As part of wrapping up the project of analyzing Dose Nation’s ‘Final 10’ podcast series, I post here my notes written while listening to Episode 1. These notes served as the basis for my part in the discussion with Max about this episode in Transcendent Knowledge Podcast Ep. 17.

  • For Dose Nation, Kent envisioned earning money from it. Imagined that it would turn into a media outlet. Kent has instincts of profit-oriented journalist in time of online branding
  • He complains about the smallness of the ‘community,’ that it is not large enough to sustain a media outlet focused on psychedelics. This chimes with something I’ve suspected: it’s a mistake to make psychedelics themselves the basis of a community or a principle of identity. There’s not enough there on their own. They are attributes of a community, identity, practice, discipline, but not the single sole marker of a community.
  • C. 1:05: Kent is a skeptic
  • Claims that US culture *is* consumerist. Nihilist libertarian. Insists that it is our “cultural heritage.” He treats capitalism as a given to enable amazing tech gadgets.
  • Linking American interest in shamanism etc.  to consumerist choice is good, but he deploys “cultural appropriation” in a hyperbolic way.
  • Against the “superstitious cosmology” of shamanism.
  • 1:23 pro-science, against cultural heritage
  • 1:24. Claims that psychedelics cause people to reject narrative of their cultural heritage and look for a newer more specific form of cultural narrative that speaks to them personally and emotionally. This is a libertarian individualized viewpoint. It also can’t account for cultures that use psychedelics to reinforce tradition.
  • Kent argues that psychedelics cause people to find cultural tradition laughable. Only in America where capitalism has destroyed vestiges of traditional social relationships, roles, and community.
  • His history is laughably bad. No mention of art, beauty, etc. 
  • 1:28. Claims that psychedelics are incompatible with modern western culture and that’s why they were made illegal. Pro-prohibition framing. Treats Prohibition as the natural response.
  • The framing that psychedelics *cause* people to dislike modern culture is odd. There’s an odd emphasis on causation. Are psychedelics the primary cause of disliking modern culture?
  • Yet he’s not wrong to critique the impulse to turn from western culture to other cultural traditions, as if those cultures didn’t have problems.
  • Kent defends modern western consumer culture, but attacks western tradition of religion/philosophy. The framing is so constrained. He acts as if the only option for psychedelicists is to reject Western cultural heritage, which is bizarrely interpreted to mean strictly modern consumerism, and to embrace some other tradition. But 1) it’s not the only option; 2) the embrace of other cultures is not solely caused by psychedelics.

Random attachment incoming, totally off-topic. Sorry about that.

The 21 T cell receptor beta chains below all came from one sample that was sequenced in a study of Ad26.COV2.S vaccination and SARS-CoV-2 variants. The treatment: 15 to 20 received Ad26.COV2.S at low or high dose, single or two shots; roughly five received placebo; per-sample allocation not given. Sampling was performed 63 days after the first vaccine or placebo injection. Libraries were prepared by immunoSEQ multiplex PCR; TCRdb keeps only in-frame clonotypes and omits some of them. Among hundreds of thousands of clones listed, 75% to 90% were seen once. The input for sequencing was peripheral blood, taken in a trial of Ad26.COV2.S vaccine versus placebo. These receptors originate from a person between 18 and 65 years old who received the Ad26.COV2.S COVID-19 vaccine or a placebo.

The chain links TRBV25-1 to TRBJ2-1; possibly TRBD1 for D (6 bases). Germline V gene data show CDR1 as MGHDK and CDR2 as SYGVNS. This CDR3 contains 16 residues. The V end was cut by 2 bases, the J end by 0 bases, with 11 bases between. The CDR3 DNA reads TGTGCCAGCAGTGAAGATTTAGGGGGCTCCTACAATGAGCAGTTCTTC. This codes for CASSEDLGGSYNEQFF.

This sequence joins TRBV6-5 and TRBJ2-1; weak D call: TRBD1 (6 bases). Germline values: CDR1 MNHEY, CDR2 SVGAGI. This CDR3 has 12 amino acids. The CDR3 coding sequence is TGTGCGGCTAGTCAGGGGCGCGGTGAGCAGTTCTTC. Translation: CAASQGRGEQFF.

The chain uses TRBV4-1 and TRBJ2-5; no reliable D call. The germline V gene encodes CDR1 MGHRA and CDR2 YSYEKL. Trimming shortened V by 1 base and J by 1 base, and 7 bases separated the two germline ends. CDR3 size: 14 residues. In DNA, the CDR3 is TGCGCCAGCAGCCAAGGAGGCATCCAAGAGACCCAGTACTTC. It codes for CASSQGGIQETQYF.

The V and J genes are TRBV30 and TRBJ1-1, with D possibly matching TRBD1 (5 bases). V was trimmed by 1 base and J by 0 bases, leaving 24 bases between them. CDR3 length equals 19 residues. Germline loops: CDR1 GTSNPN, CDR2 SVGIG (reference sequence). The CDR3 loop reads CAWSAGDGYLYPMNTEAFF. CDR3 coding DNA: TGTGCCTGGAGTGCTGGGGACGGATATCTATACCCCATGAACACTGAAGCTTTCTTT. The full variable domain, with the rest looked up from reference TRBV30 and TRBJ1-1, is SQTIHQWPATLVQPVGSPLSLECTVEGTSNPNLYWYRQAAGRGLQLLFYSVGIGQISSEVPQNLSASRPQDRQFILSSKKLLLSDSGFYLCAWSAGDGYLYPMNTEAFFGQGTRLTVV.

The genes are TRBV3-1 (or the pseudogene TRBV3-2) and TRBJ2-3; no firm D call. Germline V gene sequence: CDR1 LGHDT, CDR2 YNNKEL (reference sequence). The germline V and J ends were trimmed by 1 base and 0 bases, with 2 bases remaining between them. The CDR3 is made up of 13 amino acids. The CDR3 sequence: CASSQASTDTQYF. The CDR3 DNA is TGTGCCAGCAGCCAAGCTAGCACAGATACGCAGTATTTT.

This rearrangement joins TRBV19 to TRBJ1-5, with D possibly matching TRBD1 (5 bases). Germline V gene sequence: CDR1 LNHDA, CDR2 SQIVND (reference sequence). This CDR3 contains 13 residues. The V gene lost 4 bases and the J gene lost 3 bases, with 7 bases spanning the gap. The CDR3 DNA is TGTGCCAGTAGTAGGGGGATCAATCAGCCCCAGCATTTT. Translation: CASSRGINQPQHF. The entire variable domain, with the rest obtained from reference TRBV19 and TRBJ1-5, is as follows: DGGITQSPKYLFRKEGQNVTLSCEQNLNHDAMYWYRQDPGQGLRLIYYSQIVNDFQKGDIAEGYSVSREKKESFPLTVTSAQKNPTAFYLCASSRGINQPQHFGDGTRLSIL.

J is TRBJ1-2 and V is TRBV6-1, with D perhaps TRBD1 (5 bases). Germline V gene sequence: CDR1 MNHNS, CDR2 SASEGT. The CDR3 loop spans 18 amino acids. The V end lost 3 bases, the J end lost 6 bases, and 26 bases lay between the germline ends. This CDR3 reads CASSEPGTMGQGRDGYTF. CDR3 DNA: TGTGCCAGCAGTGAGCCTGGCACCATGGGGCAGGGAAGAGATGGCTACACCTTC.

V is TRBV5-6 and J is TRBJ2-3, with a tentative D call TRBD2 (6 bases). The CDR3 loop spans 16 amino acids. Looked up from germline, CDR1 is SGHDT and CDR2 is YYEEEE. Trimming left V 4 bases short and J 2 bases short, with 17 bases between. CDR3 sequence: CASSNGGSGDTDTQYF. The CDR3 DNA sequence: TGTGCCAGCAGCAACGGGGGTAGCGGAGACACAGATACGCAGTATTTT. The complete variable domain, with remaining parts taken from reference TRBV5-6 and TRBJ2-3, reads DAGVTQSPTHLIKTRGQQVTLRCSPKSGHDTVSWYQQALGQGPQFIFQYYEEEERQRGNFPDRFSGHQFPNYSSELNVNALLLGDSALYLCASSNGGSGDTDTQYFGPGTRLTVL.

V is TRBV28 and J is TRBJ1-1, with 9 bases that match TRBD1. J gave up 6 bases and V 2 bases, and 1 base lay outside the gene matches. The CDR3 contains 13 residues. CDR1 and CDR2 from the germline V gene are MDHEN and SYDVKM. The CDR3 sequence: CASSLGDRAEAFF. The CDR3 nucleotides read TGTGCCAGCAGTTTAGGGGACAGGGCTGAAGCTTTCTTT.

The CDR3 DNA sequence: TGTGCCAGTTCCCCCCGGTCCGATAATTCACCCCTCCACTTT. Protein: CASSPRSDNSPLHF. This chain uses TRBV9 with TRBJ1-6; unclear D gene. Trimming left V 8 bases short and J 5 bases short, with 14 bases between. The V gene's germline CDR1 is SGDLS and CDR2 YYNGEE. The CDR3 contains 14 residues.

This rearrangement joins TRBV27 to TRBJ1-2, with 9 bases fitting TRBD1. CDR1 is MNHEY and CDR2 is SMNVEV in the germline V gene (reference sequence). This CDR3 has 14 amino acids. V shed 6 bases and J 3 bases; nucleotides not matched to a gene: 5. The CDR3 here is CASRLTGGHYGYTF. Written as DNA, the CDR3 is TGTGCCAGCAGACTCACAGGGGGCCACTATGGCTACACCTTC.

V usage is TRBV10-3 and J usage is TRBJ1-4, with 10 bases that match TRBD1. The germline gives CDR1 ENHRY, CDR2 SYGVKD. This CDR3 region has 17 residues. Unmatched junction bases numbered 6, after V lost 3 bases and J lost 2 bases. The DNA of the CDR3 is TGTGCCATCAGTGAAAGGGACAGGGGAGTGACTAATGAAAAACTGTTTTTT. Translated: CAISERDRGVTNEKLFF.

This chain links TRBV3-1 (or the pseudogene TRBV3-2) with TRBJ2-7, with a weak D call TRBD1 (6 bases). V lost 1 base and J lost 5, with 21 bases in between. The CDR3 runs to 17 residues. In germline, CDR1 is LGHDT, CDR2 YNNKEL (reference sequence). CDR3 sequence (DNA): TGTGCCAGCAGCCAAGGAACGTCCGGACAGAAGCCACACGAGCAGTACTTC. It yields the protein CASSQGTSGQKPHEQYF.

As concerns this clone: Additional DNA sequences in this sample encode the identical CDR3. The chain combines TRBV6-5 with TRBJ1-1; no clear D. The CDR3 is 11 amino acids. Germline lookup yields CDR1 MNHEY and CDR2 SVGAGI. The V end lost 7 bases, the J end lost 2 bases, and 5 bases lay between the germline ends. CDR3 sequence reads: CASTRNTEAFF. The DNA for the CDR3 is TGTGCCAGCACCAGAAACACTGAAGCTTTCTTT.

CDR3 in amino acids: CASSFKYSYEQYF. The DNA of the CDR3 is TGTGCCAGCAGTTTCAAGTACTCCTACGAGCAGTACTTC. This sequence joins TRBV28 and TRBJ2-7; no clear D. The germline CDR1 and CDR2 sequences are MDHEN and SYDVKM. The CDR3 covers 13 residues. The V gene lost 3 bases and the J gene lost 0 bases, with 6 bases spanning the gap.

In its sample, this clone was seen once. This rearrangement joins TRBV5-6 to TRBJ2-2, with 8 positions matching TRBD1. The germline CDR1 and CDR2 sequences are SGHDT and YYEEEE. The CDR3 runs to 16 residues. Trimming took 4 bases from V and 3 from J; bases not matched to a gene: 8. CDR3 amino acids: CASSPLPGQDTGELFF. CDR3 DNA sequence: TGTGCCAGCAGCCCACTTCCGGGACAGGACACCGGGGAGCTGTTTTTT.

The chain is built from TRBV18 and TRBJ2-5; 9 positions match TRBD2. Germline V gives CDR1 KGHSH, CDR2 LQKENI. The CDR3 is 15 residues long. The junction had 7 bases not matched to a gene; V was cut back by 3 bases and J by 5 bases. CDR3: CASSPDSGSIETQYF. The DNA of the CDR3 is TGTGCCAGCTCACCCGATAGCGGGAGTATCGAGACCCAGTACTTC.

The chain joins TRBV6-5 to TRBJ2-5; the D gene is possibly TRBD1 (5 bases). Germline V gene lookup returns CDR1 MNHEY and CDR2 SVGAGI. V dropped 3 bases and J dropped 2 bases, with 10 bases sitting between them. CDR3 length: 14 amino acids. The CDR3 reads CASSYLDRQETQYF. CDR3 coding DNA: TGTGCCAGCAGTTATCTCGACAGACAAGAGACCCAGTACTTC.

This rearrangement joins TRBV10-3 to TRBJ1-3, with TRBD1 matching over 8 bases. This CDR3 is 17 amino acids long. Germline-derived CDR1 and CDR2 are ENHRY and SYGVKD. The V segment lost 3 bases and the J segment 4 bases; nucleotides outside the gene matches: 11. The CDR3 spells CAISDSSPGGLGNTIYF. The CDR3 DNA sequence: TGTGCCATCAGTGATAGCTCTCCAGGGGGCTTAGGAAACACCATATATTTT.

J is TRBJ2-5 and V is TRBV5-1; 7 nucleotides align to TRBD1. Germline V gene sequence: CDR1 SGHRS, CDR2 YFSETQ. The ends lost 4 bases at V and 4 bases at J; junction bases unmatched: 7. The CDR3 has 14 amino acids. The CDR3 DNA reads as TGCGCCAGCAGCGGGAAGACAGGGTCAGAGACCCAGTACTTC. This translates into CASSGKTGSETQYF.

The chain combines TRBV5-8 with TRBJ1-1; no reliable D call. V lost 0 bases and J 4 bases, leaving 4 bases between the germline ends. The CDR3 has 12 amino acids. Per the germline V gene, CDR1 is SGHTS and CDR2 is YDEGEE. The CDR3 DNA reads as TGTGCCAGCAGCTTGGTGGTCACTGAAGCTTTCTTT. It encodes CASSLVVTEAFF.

• 1:34 A capitalist libertarian view of human “nature”: claims that “primitives” would gladly bulldoze earth if they could. He thinks all people are profit-driven first and foremost. Yet I agree that there’s no magic other place to turn to.
  • 1:35 Kent is explicit that profiting off of the land is not merely “western culture” but “human nature.”
  • Kent has an axe to grind about the utopian “dropout” movement.
  • Agree that there are reasons to critique simply turning to a new culture as if it were that simple to solve all of your problems. Interesting that he labels that consumerist. But I disagree with his general nihilism.
  • 1:40 speaks against self-improvement via psychedelics. Fair critique, but scorched-earth and nihilistic. Has nothing to say about ethics/morals, only that “there’s only life and behaviors.”
  • 1:45 Kent is typical of contemporary Americans in his obsession with safety and trusting authoritarian power
  • Kent is thoroughly disillusioned with psychedelics community. Kent’s position: because I now think that leading figures in the psychedelics movement were wrong in the answers they provided me, I therefore think that there is no answer at all. Everyone who tries to provide an answer is lying. Kent has become stuck at the failure of authority to provide satisfactory answers to the question of the goal of taking psychedelics and their cultural place. Rather than formulate answers himself, he has gotten stuck in complaint. It’s like a child’s tantrum of frustration. In his cynicism and nihilism, he now asserts that there is no answer (instead asserting that psychedelics are for recreation only) and that anyone who tries to argue for a goal is misguided.